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Have you noticed how few brands are moving away from being mass-y and trying to elevate their statuses?


Michael Kors is one such brand, currently on a rocky road to reach a top-tier luxury brand status.

Michael Kors’ plans to elevate its perceived status among fashion shoppers. Here, we break down its strategy for effectively changing its reputation so consumers will be willing to splurge a little more. It’s quite interesting how they are playing at the psyche of consumers. Michael Kors clearly understands that, in order to be regarded as a luxury brand, you’ve got to behave like one. Historically, premier fashion houses including Chanel and Louis Vuitton have not offered public discounts or been present at mass-retail store. Michael Kors has started pulling out of Macy’s and Neiman Marcus, while also not allowing discounts.

Joseph B. Parsons, Michael Kors’ CFO and executive vice president, and John Idol, its chairman and CEO, have highlighted that they are sticking to their current route despite quarterly sales dropping.

“We’re really focused on reducing the amount of promotional activity that we are going to be involved with as a brand,” Idol said in November 2017. “We think that’s the right thing to do for the health of the business.”

Kors is not alone. Kate Spade and Coach are overhauling and completely changing their image and approach towards consumers. With Coach signing Selena Gomez as their newest face, they are hoping to tap into millennials with the highest spending power. With efforts to move away from being a ‘poor woman’s luxury,’ they hope to become more aspirational. Coach India launched it’s first store in Mumbai with glitz and glam to ensure they set the right mood for India from the get-go.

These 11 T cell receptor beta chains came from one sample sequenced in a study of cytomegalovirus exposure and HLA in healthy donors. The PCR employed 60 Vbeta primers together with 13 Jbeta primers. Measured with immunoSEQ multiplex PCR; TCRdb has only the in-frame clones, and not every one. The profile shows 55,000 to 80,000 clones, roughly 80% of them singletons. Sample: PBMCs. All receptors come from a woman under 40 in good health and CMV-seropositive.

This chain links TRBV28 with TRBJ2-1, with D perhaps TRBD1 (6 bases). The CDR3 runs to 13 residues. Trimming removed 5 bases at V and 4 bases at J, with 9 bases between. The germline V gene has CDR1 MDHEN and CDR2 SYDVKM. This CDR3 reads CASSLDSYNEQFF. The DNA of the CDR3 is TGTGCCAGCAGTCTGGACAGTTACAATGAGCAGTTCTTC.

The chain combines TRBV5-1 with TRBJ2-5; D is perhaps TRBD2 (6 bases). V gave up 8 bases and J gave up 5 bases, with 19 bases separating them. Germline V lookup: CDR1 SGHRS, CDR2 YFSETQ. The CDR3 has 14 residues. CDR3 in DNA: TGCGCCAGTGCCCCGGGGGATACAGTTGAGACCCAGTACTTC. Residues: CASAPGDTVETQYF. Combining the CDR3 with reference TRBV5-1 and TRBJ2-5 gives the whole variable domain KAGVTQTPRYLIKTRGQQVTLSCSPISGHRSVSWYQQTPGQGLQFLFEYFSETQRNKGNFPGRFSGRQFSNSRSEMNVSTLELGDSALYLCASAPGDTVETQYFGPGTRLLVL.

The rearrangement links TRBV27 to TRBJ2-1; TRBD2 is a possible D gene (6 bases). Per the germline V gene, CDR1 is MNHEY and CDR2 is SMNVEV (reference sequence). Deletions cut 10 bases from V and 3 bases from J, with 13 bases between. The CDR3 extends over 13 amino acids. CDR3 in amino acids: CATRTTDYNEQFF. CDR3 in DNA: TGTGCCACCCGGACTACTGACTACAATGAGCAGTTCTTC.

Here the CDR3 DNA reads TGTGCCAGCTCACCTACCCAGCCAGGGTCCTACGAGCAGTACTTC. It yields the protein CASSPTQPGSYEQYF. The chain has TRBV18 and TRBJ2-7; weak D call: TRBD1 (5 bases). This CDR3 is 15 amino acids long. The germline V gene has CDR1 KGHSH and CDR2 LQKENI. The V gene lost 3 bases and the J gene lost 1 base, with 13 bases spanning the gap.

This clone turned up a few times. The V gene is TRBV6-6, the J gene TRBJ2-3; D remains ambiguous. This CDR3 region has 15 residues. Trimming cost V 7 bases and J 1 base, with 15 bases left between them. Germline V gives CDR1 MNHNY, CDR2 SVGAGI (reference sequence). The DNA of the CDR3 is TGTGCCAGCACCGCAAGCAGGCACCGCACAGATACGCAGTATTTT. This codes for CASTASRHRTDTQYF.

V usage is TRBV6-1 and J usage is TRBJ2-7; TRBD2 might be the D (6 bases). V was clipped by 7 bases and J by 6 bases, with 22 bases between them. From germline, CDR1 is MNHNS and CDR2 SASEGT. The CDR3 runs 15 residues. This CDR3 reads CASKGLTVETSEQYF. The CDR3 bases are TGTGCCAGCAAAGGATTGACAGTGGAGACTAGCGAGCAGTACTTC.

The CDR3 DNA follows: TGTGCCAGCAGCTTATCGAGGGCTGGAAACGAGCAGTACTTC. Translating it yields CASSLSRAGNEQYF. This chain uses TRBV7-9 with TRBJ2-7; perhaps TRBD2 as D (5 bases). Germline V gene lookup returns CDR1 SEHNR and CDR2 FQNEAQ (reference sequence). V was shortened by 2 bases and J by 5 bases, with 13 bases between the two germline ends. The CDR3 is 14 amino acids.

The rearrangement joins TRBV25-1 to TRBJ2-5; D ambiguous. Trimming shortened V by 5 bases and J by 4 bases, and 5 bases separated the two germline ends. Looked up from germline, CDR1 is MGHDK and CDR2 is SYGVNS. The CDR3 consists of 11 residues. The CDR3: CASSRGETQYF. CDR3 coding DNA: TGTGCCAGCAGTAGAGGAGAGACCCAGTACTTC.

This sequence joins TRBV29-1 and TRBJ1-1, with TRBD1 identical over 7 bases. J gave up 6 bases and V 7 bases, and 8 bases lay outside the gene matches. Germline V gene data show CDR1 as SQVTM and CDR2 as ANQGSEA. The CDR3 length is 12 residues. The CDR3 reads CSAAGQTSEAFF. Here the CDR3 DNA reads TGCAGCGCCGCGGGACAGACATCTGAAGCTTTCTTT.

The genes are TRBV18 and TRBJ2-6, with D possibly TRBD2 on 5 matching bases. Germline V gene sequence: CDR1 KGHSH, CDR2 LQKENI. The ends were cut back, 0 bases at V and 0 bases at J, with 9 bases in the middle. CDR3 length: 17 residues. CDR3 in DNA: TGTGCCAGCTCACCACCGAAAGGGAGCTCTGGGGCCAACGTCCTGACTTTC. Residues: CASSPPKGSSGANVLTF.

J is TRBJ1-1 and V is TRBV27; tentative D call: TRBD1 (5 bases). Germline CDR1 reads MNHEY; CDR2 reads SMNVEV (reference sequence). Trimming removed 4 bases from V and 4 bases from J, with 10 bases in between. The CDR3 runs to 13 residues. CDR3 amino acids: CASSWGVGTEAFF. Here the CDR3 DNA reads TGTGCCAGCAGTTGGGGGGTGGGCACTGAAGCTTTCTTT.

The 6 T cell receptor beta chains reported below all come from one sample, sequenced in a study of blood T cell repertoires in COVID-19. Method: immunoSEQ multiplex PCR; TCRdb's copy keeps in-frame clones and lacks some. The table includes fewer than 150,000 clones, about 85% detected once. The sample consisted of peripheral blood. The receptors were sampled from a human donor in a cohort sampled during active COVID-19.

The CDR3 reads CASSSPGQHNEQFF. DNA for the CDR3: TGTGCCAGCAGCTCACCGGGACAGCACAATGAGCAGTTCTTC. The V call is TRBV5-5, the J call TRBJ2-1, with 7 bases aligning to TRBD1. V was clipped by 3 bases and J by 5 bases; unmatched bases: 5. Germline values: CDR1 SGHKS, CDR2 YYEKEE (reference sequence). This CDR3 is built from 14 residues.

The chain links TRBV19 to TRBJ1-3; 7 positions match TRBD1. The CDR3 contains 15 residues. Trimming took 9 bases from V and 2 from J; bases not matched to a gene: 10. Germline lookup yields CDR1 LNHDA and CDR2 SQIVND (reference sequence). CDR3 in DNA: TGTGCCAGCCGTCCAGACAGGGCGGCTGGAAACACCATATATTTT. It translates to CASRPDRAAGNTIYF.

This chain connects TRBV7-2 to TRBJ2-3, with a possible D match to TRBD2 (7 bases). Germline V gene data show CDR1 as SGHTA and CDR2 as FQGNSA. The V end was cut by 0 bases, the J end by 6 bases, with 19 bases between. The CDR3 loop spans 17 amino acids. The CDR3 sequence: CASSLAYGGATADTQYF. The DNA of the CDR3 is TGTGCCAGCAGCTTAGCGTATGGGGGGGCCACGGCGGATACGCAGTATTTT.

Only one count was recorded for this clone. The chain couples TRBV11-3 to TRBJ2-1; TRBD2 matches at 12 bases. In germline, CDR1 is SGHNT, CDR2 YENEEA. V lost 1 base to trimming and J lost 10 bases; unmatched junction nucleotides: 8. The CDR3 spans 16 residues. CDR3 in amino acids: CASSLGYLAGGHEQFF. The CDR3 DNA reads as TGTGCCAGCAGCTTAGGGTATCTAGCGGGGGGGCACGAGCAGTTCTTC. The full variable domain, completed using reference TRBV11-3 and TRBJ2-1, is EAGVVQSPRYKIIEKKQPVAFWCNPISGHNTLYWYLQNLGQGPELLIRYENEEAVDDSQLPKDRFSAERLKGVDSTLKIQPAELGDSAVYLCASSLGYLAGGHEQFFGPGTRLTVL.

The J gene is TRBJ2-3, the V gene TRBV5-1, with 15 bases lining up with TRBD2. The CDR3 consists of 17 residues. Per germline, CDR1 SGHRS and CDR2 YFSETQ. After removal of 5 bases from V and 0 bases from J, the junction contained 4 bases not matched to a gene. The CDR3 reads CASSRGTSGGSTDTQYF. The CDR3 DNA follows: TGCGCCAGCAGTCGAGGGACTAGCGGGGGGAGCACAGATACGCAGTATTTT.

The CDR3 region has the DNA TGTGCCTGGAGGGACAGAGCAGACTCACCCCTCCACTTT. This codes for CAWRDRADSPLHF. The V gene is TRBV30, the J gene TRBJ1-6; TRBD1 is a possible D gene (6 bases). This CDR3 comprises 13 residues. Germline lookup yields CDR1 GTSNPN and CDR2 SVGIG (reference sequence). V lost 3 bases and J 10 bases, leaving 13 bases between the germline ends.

We all know that discounts can have a cheapening effect on the brand image. According to Gloss, Richard Church, a retail analyst at the data analytics firm Discern, approves of the tactic. “Discounting a product and expecting to maintain a premium image are contradictions,” he said. “When your product is increasingly in the off-price channel and is being discounted in department stores, your brand image suffers.” It’s the math of optimizing sales volume relative to the unit price of a brand that ultimately drives profitability, Church said: “When a brand [attempts to] drive more sales volume with more promotion, the customer begins to wait for the discounts. Ultimately, the brand will likely never regain a full price margin and the equity in the brand suffers.”

Jumping back to our Economics 101 class, we all are aware that reducing supply creates more demand. According to Paula Rosenblum, co-founder and managing partner of RSR Research, it’s about time. “The Michael Kors brand is almost crazily over-exposed. When you get too much availability of any ‘luxury,’ it becomes a commodity.” And the brand is not alone. In August, Coach made the decision to completely move out of department stores in the name of boosting perceived value, and Ralph Lauren pointed to “pulling back inventory” in its earnings statement released this week.

Despite the fact that it’s experiencing obstacles, it made no mention of reverting to its old retail ways. Though Michael Kors does not expect to change its image overnight, the brand is charging ahead with the want to be perceived as ‘premier’ or ‘luxury.’”

—by the B*

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